Thursday, March 06, 2014

Steve's high-protein, high-fiber, low-carb bread

Steve Bloch is an interesting guy on the Internet and I ran across this recipe after I came across his comparing the deficit reduction powers of the different parties.


  • 4 cups water
  • 1-4 Tbsp. honey, molasses, maple syrup, etc.  (Artificial sweetener won't work, but this is a tiny amount of sugar in 4 loaves of bread, and the yeast will eat most of it before you do anyway.)
  • 1-2 packets dried yeast.  (I plan to try this with an ongoing yeast culture, but haven't done that experiment yet.)
  • 6 eggs
  • 1/4 to 1/2 cup vegetable oil (canola, grapeseed, corn, sunflower, or "light" olive)
  • 2 cups soy powder (I use Fearn)
  • 2 cups whole wheat flour (I use King Arthur)
  • 2 Tbsp. salt or KCl.  (Do not reduce this; if you use less than 1 Tbsp. salt per cup of soy flour, it'll taste like sawdust.)
  • 1/2 cup flaxseed or flaxseed meal
  • 1/2 cup wheat germ
  • optional: 1/2 cup buckwheat flour, or oat flour, or your favorite high-fiber flour
  • 1/2 cup wheat bran
  • optional: 1/4 to 1/2 cup whole wheat berries, whole oat berries or steel-cut oats. combined with an equal amount of water and microwaved on low power for a few minutes.
  • 4-6 cups wheat gluten (I use Bob's Red Mill)


  • Heat half of the water to a little above body temperature.
  • Pour into large mixing bowl.
  • Mix in honey and yeast with a wire whisk.
  • Let sit for a few minutes while you crack eggs into a separate bowl.
  • Once the yeast mixture has generated a thick "foam" on top of the liquid, add eggs, oil, and remaining water and mix with whisk.
  • Mix in soy powder, salt, and whole wheat flour with whisk.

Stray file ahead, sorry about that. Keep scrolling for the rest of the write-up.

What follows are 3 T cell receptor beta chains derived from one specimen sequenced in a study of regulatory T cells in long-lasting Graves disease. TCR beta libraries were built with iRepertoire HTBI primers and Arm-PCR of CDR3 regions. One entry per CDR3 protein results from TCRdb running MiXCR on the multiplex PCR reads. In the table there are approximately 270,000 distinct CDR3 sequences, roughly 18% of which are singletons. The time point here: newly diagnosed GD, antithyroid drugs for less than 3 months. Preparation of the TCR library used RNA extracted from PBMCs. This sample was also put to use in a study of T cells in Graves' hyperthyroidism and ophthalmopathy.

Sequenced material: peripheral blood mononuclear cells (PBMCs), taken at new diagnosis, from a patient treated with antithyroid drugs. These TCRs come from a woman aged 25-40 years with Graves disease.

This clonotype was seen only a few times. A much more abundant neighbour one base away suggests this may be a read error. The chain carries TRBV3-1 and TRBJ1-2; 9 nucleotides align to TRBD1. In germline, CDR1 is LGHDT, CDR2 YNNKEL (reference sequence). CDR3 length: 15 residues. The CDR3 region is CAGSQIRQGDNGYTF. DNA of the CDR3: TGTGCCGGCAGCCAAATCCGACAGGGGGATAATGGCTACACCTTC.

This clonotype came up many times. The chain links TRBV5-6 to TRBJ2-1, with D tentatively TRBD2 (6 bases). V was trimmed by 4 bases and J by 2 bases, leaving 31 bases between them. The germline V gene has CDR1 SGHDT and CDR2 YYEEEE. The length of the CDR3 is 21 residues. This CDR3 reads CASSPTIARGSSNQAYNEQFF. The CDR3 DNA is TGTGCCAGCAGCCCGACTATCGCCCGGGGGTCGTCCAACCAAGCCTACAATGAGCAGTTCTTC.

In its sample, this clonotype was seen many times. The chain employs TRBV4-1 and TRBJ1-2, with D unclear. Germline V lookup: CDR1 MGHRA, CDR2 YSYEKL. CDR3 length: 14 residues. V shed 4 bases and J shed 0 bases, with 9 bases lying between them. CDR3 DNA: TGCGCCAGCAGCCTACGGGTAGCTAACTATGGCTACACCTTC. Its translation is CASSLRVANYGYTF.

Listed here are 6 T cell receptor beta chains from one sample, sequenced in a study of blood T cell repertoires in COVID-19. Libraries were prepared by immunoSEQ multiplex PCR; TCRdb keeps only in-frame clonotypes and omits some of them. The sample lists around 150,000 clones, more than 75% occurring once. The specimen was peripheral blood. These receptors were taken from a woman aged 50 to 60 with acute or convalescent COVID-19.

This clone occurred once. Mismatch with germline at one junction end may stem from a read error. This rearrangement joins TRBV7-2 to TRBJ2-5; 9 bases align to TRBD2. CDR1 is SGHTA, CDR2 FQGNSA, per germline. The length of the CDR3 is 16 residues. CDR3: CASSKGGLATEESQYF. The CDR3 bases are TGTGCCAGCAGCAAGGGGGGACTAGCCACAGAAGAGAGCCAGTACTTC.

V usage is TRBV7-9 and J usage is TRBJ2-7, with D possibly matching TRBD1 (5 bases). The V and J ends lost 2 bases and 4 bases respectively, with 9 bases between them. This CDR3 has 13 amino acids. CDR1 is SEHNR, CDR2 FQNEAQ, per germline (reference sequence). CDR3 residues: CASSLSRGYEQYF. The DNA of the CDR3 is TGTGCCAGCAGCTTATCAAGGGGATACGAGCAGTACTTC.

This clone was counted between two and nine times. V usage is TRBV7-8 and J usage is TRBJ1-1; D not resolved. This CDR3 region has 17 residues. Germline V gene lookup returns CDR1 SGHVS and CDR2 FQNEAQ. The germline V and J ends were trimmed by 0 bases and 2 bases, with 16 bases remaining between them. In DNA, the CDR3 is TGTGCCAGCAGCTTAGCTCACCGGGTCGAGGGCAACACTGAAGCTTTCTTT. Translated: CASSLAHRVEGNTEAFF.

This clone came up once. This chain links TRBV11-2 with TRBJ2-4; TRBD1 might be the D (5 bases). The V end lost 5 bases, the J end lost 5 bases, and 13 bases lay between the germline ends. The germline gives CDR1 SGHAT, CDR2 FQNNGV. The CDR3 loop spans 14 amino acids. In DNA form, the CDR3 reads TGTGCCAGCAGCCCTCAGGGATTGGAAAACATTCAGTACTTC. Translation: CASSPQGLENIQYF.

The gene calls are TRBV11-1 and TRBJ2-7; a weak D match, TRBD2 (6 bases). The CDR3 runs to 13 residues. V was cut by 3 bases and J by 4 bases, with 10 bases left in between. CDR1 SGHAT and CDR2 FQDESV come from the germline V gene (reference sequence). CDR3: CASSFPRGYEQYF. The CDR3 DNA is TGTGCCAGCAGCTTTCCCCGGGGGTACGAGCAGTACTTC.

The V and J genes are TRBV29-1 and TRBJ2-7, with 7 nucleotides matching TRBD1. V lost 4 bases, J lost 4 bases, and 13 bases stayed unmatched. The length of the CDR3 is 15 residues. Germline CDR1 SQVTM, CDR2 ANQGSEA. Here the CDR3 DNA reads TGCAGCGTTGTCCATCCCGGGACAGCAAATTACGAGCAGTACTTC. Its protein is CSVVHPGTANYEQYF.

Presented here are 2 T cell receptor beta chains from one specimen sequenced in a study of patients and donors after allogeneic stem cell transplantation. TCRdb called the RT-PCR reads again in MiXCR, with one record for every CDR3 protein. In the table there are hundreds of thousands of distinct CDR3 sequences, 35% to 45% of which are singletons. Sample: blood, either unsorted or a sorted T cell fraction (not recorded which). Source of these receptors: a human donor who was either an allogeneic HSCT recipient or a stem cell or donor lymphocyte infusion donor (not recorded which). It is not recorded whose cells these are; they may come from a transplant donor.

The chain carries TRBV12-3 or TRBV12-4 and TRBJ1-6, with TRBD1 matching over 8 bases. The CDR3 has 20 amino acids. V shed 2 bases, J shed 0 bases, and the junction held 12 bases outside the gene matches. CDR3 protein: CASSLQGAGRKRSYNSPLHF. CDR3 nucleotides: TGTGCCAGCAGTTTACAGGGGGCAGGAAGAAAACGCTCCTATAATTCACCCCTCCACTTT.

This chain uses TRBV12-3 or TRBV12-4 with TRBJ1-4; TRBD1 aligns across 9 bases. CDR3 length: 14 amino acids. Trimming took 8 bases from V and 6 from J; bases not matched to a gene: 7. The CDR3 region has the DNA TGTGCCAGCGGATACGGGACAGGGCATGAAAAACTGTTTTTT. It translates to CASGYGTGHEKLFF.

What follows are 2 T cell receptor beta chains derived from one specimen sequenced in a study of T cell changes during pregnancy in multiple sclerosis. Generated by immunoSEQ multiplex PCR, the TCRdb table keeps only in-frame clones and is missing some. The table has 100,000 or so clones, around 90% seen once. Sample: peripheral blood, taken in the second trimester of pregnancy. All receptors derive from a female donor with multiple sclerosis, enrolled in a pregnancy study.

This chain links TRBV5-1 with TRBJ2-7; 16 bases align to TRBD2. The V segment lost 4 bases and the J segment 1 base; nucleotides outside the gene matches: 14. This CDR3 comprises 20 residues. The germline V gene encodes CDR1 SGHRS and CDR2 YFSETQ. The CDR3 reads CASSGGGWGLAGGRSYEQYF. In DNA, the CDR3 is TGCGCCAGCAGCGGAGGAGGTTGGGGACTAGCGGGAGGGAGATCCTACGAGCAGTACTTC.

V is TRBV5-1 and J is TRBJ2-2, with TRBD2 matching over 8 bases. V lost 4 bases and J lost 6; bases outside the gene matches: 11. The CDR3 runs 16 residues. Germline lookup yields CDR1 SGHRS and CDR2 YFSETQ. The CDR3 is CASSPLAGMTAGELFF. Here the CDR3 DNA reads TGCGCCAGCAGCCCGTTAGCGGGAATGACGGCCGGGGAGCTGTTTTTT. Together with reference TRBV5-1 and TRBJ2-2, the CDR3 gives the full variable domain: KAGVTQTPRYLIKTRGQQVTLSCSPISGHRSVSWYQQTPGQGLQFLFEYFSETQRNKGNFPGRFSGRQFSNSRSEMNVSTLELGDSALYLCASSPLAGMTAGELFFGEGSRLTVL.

• Mix in flaxseed, wheat germ, wheat bran, and optional other flours with whisk.
  • Switch utensils from whisk to wooden spoon; mix some more.
  • Add optional whole grains.
  • Add wheat gluten, a cup at a time, until you can't use the spoon any more.
  • Switch utensils from wooden spoon to hands.
  • Turn dough out onto board or counter floured with wheat gluten; knead 100 strokes, adding wheat gluten as necessary to keep it from sticking.
  • Put dough back into bowl, put in a warm, moist place (or a warm place and use a plant mister), cover with a cloth, and let rise for two hours or so.
  • Punch down the dough, turn out onto aforementioned board or counter, and knead another 50 strokes.
  • Divide dough in fourths.
  • Knead each fourth about 25 strokes, shape into loaves, and put into buttered or oiled loaf pans.
  • (I often slash the tops with a sharp knife "to give it leave to rise".)
  • Put loaf pans in aforementioned warm, moist place, cover with a cloth, and let rise for two hours or so.
  • Heat oven to 350-400 Fahrenheit.
  • (I often put a pan of hot water into the oven to keep the humidity up while the bread is baking.)
  • optional: brush surface of loaves with water (for a thin, crisp crust), milk (for a softer, dark crust), egg yolk (for a golden crust), or egg white (for a crisp, dark crust).
  • Bake for 30-40 minutes or until it looks and sounds done.
  • Let cool on wire racks before ripping it open.

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